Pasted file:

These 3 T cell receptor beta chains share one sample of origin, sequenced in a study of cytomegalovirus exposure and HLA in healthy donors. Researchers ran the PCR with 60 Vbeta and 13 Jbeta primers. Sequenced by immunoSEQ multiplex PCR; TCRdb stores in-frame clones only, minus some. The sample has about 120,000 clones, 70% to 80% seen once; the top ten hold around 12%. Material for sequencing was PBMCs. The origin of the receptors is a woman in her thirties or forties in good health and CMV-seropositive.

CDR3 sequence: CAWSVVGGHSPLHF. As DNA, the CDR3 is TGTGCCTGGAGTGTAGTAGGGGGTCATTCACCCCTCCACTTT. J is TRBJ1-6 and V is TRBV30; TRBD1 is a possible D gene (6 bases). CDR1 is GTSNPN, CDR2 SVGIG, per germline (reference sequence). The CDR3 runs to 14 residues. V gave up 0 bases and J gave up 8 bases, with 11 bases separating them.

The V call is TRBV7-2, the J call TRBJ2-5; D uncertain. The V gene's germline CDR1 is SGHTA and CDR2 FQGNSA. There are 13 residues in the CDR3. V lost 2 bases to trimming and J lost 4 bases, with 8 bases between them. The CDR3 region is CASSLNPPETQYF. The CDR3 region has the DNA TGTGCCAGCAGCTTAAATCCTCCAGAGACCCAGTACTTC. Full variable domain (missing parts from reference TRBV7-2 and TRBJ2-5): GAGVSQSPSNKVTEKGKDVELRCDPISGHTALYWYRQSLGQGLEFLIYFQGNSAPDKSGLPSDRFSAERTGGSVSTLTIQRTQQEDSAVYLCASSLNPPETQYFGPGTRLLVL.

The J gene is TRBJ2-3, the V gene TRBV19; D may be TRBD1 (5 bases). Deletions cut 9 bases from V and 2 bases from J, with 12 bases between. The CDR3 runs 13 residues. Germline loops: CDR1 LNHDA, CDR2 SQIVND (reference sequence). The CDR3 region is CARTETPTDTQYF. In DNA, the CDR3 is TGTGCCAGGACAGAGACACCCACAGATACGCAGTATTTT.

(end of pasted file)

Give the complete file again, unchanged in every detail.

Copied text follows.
These 3 T cell receptor beta chains share one sample of origin, sequenced in a study of cytomegalovirus exposure and HLA in healthy donors. Researchers ran the PCR with 60 Vbeta and 13 Jbeta primers. Sequenced by immunoSEQ multiplex PCR; TCRdb stores in-frame clones only, minus some. The sample has about 120,000 clones, 70% to 80% seen once; the top ten hold around 12%. Material for sequencing was PBMCs. The origin of the receptors is a woman in her thirties or forties in good health and CMV-seropositive.

CDR3 sequence: CAWSVVGGHSPLHF. As DNA, the CDR3 is TGTGCCTGGAGTGTAGTAGGGGGTCATTCACCCCTCCACTTT. J is TRBJ1-6 and V is TRBV30; TRBD1 is a possible D gene (6 bases). CDR1 is GTSNPN, CDR2 SVGIG, per germline (reference sequence). The CDR3 runs to 14 residues. V gave up 0 bases and J gave up 8 bases, with 11 bases separating them.

The V call is TRBV7-2, the J call TRBJ2-5; D uncertain. The V gene's germline CDR1 is SGHTA and CDR2 FQGNSA. There are 13 residues in the CDR3. V lost 2 bases to trimming and J lost 4 bases, with 8 bases between them. The CDR3 region is CASSLNPPETQYF. The CDR3 region has the DNA TGTGCCAGCAGCTTAAATCCTCCAGAGACCCAGTACTTC. Full variable domain (missing parts from reference TRBV7-2 and TRBJ2-5): GAGVSQSPSNKVTEKGKDVELRCDPISGHTALYWYRQSLGQGLEFLIYFQGNSAPDKSGLPSDRFSAERTGGSVSTLTIQRTQQEDSAVYLCASSLNPPETQYFGPGTRLLVL.

The J gene is TRBJ2-3, the V gene TRBV19; D may be TRBD1 (5 bases). Deletions cut 9 bases from V and 2 bases from J, with 12 bases between. The CDR3 runs 13 residues. Germline loops: CDR1 LNHDA, CDR2 SQIVND (reference sequence). The CDR3 region is CARTETPTDTQYF. In DNA, the CDR3 is TGTGCCAGGACAGAGACACCCACAGATACGCAGTATTTT.